“I’ve done three or four NAACP meetings, and we have another one scheduled for this spring,” Mulvaney said. “It’s been very well received, . . . not necessarily by the hard right of the party but overwhelmingly the folks back home approve of what I’ve done.”
McMorris Rodgers suggested she is always thinking strategically about whether the House Republican legislative agenda reflects an evolving, more inclusive GOP. Without tipping her hand on what could happen on the floor when it comes to immigration legislation, McMorris Rodgers said the party “cannot allow ourselves to be defined as the anti-immigrant party.”
She is working with other members of GOP leadership to produce an alternative health care bill to the Affordable Care Act, one she hopes will be introduced, even as a discussion draft, before the midterms.
“I think it’s important that the Republicans are presenting a path forward on health care,” she said. “Despite the Democrats’ continued drumbeat to suggest Republicans don’t have any solutions on health care, we do.”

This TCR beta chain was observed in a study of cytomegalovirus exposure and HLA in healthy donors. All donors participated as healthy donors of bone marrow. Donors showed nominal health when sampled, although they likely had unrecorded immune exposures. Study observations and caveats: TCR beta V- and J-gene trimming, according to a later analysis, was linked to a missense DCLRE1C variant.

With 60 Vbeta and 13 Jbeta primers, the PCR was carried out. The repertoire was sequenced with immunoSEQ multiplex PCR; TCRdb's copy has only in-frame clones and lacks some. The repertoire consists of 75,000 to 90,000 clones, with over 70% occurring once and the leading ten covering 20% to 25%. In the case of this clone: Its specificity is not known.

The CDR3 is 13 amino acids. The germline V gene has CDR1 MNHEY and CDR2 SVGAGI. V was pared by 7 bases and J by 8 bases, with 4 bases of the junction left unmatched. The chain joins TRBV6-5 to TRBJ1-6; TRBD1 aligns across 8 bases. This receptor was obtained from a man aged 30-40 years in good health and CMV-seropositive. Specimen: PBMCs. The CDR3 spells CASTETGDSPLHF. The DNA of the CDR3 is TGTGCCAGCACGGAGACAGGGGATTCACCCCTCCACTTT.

Like any smart and seasoned politician, McMorris Rodgers was coy when asked about her political aspirations: “I’m excited about what we have been doing and accomplishing and I want to continue to be on this team and do what I can, and whatever role that may be moving forward, I’m not sure.”
Former Rep. Mary Bono, R-Calif., has her own predictions for her former colleague.
“She [has] realistic and achievable ideas . . . grit, grace and patience,” said Bono, now a consultant, “all of which will serve her quite well and will pay off in the long run.”